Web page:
In the ancient world, augury described the act of discerning the future from the behavior of birds: their feathers, their entrails, their patterns of flight. In his Natural History, Pliny the Elder devotes an entire chapter to the biology of birds, providing a detailed description of each kind—size, wingspan, habits of predation—and, when applicable, its divinatory import. Roosters, for instance, “have a knowledge of the stars” and “give or withhold the most favorable omens.” As if their celestial prowess were not impressive enough, Pliny attests to their political might: “Cocks hold very great power over the government of the world,” he notes, on account of “their entrails and innards, as acceptable to the gods as the most costly victims.”But the practice of augury went beyond the merely aviary. Pliny notes the divinatory import of bees, beasts, lightning, and teeth; more broadly still, the skill of augury required one to read omens from all sorts of natural signs: water, weather, flora, fauna, fire, smoke, vapor, and stone. A priest skilled in augury could determine whether such signs were propitious or inauspicious, portentous or banal. Depending on his assessment, wars were waged, lives sacrificed or spared, fortunes lost or gained.
In my own work as a scholar of literary and natural history, I have begun to think seriously about augury. In our current age of environmental fragility, augury has the potential to help us reframe conversations about imperiled ecologies. If we can think of the term more generally, it can serve as a useful heuristic. Augury in this more expansive sense becomes less a practice of prediction than a method of deriving meaning from natural signs—a way to access nonhuman modes of autopoetic expression, communication, and agency. Looking at the flight patterns of birds in a contemporary context, for example, might not tell us how the future will unfold, but it will provide a wealth of information about the weather, the wind, the birds, and what it means for such beings to traverse the earth and sky of our shared habitat.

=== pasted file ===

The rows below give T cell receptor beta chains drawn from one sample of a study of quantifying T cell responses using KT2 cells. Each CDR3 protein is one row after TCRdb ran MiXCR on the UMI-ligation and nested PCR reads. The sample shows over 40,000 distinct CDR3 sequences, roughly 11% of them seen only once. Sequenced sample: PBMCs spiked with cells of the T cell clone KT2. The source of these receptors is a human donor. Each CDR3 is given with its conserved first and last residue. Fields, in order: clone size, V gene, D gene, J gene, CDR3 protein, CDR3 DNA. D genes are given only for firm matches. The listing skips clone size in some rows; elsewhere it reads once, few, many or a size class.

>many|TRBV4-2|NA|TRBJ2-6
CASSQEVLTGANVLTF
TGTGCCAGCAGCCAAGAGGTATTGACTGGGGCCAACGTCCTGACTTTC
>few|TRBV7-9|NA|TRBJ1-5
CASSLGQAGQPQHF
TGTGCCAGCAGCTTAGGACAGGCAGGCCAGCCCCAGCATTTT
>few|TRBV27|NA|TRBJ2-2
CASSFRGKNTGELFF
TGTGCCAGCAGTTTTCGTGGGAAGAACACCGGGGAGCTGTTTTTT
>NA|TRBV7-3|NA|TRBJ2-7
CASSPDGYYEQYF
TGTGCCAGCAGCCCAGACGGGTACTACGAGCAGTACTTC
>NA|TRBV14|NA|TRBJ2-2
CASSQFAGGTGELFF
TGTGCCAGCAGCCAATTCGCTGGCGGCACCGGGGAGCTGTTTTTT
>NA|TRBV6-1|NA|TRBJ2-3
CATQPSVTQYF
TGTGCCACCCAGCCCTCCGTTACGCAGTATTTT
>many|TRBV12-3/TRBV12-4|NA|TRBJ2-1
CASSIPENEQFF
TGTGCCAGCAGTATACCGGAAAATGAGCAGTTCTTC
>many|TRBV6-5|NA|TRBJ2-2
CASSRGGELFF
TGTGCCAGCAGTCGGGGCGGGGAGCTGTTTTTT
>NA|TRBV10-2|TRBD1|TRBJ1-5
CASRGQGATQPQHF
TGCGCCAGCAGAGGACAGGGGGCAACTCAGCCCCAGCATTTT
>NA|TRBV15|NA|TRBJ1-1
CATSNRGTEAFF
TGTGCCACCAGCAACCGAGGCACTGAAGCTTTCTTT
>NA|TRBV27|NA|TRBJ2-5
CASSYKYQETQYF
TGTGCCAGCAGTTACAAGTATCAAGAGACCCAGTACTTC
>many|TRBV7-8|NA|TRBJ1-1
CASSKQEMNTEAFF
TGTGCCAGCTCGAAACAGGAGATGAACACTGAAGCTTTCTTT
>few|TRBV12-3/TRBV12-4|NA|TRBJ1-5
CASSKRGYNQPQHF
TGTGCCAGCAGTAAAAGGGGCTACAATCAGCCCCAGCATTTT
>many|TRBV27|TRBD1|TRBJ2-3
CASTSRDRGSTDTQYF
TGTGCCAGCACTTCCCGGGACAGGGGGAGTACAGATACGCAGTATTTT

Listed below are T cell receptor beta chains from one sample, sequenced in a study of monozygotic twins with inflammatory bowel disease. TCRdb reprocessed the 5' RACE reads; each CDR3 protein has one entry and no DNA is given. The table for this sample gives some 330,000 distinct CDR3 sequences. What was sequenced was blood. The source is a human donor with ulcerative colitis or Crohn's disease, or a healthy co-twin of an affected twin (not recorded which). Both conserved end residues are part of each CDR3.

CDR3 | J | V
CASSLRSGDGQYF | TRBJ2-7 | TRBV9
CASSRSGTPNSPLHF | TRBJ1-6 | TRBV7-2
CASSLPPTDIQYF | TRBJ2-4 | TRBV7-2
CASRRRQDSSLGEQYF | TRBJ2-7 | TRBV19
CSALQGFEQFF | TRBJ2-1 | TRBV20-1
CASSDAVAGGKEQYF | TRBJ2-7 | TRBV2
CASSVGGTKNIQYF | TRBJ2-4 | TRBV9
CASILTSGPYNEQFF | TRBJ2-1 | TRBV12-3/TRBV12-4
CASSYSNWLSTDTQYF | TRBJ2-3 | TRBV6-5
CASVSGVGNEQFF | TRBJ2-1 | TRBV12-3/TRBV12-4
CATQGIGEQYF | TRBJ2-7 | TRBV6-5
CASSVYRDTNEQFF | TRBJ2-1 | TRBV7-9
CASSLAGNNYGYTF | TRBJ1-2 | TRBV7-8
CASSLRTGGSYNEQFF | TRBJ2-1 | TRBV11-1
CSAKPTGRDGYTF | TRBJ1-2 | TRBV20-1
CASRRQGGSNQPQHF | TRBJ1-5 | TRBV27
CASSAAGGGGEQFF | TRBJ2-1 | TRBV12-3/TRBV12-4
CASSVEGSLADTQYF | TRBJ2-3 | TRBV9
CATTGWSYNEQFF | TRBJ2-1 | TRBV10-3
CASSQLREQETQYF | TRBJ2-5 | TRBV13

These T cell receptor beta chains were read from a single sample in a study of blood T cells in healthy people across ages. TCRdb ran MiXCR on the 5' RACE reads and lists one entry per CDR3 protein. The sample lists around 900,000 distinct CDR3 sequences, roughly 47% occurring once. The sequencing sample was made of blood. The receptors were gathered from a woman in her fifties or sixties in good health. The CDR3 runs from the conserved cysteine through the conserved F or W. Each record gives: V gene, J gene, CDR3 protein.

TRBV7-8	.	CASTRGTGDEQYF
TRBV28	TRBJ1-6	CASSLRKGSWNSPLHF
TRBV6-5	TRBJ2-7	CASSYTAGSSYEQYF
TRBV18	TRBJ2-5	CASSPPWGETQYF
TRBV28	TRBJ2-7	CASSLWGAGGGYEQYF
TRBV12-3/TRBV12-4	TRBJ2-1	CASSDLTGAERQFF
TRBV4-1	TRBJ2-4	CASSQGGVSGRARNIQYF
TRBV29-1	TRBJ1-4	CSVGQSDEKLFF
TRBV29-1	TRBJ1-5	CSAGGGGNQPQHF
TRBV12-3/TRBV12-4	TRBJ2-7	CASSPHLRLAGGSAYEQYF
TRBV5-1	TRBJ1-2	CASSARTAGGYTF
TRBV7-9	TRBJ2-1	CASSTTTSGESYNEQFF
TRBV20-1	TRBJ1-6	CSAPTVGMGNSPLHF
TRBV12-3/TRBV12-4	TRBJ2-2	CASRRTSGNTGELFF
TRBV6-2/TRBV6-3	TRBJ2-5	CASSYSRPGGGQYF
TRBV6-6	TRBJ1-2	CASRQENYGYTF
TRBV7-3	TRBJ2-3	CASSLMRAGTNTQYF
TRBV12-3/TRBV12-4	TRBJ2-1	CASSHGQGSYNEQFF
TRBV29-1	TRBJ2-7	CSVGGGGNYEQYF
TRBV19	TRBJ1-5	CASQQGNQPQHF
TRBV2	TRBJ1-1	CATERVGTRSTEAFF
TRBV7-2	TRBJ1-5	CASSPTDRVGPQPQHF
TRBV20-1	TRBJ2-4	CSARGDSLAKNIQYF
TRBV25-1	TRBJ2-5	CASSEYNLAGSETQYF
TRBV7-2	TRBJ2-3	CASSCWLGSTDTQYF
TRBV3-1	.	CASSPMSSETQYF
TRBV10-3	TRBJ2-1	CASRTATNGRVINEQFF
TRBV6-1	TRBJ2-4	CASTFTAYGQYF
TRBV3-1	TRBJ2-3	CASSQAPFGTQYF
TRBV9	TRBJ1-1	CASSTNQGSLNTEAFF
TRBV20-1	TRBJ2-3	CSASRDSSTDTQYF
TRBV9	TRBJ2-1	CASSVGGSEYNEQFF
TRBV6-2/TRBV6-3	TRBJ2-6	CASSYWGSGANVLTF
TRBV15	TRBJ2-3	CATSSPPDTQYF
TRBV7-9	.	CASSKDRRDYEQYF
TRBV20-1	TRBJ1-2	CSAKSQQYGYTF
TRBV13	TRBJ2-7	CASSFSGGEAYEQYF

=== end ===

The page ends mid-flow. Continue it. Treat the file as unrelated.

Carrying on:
I have been writing about augury as an artistic strategy or a historic curiosity for many years. As a participant in the Finnish Bioart Society’s Field_Notes Laboratory, however, I was privileged to have the time to engage with augury as a daily practice.
In Kilpisjärvi, a biological research station in northern Finland, I was a part of a research focus group called “Augury: Machines which look at birds,” hosted by Martin Howse. Before we met in Finland, Martin sent us a reader of several hundred pages, a collection of writing and art and scientific practice related to divination, broadly conceived. As with all the groups that made up Field_Notes, once we arrived in Kilpisjärvi we spent most of our time outdoors, conducting aesthetic experiments. While our colleagues in the “Surfing the Semiosphere” group studied the patterns and actions of lichen, rocks, and plant life, and while those in the “Humus.sapiens” group collected and considered the texture and function of soil, and while the “Reciprocal Sensing” group explored and expanded the limits of human sensation, and while the “Second Order” group studied us all as we went about our tasks, we in the “Augury” group practiced divination.